I support the “handshake” between Jubilee’s Uhuru Kenyatta and NASA’s Raila Odinga for one reason and one reason only – to transform and democratise the Kenyan state. One key index of that reformation must be reformulation of the legislature.
In Kenya, MPs are elected to go mint money, not serve the people. That’s why they’ve been obscenely hiking their pay every few years. This is bad enough.
But it’s completely nuts when you consider MPs have nothing to show for their large numbers and Mafioso-like hefty salaries. One critical issue that Mr Kenyatta and Raila must address is the size, pay, and performance of the legislature. MPs engage in legalised robbery. Let’s cut them down to size.
Let’s look at some comparative data. I live in the State of New York – also known as the Empire State. New York has a population of 20 million with a GDP of $1.5 trillion.
If New York were a country, it would be the 12th largest economy in the world. New York has a bicameral legislature – the Senate has 63 members while the Assembly has 150. New York’s per capita income is $58,000.
New York’s legislators make $79,500 a year although the state – to repeat – would have the 12th largest economy were it a country. Although New York legislators have a reputation for corruption, they don’t pay themselves filthy wages from the public till.
Let’s now pivot to the United States Congress. The US has a population of 320 million, a GDP of $20 trillion, and a per capita income of $60,000. China, the world’s second largest economy, has a population of 1.4 billion, a GDP of $14 trillion, and a per capita income of $10,000.
There are 535 members of the US Congress – 435 in the House of Representatives and 100 Senators. The annual salary for a US legislator is $174,000. I want you to cram these figures into your noggin so that you can fully appreciate how our MPs have become bandits and daylight robbers. They are stealing the country blind. That’s why we need term limits among other reforms.
Now Kenya. Kenya has a population of 50 million, a GDP of $86 billion (which is chump change compared to large economies), and a per capita income of $1,800. In the Human Development Index, Kenya is ranked 145 out of 186 in the world.
In 2017, the World Bank ranked Kenya 92 of 190 on the ease of doing business – nothing to write home about. Twenty percent of Kenyans live on less than $2 a day. Not counting the dreadful MCAs, Kenya’s national legislature has 350 MPs and 67 Senators for a total of 427 national legislators. This is just 108 less than the United States which a population of 320 million has compared to Kenya’s meager 50 million.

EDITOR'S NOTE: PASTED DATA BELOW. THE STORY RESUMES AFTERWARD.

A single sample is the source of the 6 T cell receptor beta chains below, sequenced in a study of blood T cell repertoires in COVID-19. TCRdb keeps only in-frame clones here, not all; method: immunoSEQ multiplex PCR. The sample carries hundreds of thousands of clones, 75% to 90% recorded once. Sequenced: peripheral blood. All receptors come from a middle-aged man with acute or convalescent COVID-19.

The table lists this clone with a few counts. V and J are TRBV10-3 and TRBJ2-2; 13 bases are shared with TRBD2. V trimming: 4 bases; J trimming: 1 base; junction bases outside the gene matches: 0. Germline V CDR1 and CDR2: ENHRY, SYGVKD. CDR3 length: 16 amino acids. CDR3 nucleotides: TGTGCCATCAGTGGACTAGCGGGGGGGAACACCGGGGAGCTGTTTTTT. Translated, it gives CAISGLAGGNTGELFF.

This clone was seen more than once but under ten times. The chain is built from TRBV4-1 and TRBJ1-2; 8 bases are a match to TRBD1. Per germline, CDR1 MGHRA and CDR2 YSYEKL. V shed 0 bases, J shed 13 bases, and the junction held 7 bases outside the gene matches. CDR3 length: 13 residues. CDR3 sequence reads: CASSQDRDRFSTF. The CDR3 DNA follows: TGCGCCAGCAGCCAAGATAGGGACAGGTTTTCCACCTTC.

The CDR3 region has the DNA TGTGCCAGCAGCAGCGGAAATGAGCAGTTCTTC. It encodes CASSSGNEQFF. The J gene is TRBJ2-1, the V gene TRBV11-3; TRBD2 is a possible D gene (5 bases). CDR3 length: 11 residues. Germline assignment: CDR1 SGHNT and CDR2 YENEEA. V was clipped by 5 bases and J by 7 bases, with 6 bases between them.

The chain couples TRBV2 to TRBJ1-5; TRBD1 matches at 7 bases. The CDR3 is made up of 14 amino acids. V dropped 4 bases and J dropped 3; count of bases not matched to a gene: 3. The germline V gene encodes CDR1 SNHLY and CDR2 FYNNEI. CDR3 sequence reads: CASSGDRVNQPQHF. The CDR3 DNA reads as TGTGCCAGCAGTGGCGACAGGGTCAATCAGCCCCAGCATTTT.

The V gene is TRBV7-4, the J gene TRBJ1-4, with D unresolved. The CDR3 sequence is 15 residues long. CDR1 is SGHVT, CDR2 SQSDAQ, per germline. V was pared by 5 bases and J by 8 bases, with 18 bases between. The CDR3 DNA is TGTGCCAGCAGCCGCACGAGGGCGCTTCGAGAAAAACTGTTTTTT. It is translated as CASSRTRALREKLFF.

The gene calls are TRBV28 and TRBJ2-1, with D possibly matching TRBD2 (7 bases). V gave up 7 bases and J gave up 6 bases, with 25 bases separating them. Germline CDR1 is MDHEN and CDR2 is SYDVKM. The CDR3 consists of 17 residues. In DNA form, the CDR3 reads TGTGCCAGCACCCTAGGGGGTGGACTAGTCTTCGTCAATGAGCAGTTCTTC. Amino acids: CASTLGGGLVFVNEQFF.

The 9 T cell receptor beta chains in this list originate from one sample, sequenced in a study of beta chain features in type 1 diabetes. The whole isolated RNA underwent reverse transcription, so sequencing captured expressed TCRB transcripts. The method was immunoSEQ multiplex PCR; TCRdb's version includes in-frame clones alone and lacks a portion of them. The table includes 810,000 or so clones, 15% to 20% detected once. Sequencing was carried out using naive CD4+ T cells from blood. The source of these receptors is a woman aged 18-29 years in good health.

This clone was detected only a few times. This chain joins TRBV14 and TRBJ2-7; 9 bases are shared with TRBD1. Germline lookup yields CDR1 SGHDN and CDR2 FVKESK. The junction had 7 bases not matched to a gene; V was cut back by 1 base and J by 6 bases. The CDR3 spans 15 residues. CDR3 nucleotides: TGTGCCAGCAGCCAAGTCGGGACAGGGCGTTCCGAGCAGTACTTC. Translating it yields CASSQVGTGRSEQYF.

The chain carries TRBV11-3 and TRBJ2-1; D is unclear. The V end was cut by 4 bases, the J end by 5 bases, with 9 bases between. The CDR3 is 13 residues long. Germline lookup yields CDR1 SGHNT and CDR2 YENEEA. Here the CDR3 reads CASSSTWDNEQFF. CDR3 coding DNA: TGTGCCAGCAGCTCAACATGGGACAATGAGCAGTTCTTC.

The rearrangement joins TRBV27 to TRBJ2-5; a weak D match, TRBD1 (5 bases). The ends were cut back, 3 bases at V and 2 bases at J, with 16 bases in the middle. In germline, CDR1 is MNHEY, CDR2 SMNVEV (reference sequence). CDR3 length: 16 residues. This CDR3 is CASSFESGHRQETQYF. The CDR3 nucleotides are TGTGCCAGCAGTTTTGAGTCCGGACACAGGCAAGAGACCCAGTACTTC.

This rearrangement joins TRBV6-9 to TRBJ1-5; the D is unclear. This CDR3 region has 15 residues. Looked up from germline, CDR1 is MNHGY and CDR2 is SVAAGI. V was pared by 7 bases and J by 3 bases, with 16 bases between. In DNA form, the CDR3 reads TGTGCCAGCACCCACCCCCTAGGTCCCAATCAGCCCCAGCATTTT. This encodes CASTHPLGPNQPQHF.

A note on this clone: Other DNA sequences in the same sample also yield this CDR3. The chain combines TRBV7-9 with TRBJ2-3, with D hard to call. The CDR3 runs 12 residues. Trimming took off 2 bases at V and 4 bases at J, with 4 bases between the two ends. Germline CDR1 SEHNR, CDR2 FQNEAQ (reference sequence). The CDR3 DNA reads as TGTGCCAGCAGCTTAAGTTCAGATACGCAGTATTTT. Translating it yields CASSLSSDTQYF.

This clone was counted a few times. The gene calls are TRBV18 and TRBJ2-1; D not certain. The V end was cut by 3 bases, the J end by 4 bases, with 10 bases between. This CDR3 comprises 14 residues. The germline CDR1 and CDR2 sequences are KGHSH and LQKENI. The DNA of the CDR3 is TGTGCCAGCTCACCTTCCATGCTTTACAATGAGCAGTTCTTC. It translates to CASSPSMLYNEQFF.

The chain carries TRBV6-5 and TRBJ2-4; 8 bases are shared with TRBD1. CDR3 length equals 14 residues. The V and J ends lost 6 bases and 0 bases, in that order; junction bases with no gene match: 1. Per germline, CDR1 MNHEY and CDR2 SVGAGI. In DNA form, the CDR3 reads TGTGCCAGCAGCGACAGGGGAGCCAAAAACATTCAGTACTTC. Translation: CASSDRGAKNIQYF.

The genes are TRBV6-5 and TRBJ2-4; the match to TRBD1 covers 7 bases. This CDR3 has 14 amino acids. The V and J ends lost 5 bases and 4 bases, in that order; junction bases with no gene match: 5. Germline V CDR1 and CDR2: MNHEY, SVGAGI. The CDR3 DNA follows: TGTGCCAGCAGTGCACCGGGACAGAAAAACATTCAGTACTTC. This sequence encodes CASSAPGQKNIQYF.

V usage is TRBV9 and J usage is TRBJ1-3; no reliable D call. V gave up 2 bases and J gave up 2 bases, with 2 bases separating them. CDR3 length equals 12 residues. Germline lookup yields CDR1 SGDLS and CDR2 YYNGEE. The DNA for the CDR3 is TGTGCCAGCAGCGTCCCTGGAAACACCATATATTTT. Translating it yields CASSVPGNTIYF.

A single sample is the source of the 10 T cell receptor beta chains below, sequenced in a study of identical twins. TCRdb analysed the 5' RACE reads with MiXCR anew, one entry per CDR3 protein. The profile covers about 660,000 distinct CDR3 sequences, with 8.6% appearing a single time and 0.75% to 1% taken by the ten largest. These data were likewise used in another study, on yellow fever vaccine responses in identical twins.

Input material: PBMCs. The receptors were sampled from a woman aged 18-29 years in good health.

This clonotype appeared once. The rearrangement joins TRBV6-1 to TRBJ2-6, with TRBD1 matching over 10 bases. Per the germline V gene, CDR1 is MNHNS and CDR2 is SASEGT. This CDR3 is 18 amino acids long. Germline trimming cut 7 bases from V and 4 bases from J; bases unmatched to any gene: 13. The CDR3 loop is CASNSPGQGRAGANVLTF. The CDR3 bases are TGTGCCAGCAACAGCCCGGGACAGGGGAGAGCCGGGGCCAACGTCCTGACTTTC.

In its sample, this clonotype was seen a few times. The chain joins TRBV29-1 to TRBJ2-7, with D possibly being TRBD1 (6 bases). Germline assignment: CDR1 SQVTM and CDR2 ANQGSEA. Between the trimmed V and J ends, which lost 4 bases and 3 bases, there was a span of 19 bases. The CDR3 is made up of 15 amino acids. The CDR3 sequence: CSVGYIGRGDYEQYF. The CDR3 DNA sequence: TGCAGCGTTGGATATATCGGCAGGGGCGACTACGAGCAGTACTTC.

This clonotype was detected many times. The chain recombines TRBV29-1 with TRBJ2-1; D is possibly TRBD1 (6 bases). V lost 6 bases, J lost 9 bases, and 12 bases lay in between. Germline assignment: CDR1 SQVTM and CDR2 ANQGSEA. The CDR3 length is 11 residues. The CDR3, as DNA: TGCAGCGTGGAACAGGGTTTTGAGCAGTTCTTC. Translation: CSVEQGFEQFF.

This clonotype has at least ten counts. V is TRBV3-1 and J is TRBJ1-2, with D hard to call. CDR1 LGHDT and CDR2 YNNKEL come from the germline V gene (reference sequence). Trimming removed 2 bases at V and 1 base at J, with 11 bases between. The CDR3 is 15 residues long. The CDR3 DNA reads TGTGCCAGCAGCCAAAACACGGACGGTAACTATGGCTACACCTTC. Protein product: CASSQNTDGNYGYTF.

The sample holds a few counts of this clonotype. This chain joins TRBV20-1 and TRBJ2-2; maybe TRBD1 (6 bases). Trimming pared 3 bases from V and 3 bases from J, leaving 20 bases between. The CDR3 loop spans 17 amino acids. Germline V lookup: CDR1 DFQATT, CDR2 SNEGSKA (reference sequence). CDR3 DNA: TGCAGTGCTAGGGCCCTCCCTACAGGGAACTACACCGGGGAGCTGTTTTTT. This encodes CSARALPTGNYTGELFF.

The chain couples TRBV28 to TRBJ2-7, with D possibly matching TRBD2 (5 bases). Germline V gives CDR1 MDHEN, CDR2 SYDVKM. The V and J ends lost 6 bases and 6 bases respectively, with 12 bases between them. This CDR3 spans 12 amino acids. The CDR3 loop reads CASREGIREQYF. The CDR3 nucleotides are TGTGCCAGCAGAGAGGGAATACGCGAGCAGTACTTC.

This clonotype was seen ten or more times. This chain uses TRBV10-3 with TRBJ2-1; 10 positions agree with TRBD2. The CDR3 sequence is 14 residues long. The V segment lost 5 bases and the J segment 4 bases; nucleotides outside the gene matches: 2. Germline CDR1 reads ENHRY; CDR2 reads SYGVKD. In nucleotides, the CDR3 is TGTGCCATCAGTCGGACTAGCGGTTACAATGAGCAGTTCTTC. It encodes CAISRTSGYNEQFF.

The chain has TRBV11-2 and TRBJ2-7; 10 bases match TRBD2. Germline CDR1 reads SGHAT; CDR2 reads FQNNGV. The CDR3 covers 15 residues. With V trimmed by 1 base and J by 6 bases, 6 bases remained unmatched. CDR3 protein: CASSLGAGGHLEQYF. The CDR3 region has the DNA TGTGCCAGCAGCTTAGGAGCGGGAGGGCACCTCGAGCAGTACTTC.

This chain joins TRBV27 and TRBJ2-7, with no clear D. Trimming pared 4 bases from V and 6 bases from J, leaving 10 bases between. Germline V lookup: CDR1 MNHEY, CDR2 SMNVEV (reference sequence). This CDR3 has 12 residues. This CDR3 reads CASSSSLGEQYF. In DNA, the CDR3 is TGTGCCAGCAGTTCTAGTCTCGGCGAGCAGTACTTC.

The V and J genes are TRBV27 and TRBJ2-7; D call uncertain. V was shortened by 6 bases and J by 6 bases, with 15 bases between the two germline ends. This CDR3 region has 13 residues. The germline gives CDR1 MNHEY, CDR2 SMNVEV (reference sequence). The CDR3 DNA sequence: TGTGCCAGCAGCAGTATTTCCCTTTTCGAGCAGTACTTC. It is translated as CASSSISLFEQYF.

Kenya’s MPs – in what is essentially a pauper country – have long made more money in salary and allowances than US legislators. Recently MPs voted to raise their wages and benefits by a whopping 700 per cent. Either Kenyatta or the courts must stop this madness.
To add insult to injury, Majority Leader Aden Duale recently led MPs on an all-taxpayer-funded “benchmarking” junket to Minnesota and Saudi Arabia. Never mind that Saudi Arabia – an absolute monarchy – has no real parliament to benchmark.
The Majlis-ash-Shura, a possum consultative assembly to the Saudi monarch, isn’t worth the name of a legislature. Is this the best use of taxpayer money the brilliant Mr Duale and his cohorts could find for our money? They must think we are idiots.
Let’s be clear – there can’t be democracy without a freely elected and independent legislature protected by the doctrine of separation of powers. The legislature isn’t a law unto itself, nor is it above the law.
That’s why we need to remind legislators that they work for us, not the other way round. Nor do we send them to Parliament to gorge themselves on our resources and grow bellies at our expense. We need to post pictures of our legislators on social media before – and after – elections.
Their girths expand exponentially to the size of the heist of national resources. They are too busy cavorting in darkness, drinking, and eating nyama choma to find their way to the gym.
In a democracy, there’s such a thing as over-representation with under-representation. Kenyans are clearly over-represented in the sense there are simply too many MPs.
But Kenyans are also clearly under-represented because the large tonnage of MPs do absolutely nothing except rob the people. It’s a double insult if you throw in the thronging masses called MCAs.
The 2010 Constitution gave us many good things. But it also gave us legal thieves in county and national legislators. Let the “handshake” help us offload the useless tonnage.
- The writer is SUNY Distinguished Professor at SUNY Buffalo Law School and Chair of KHRC. @makaumutua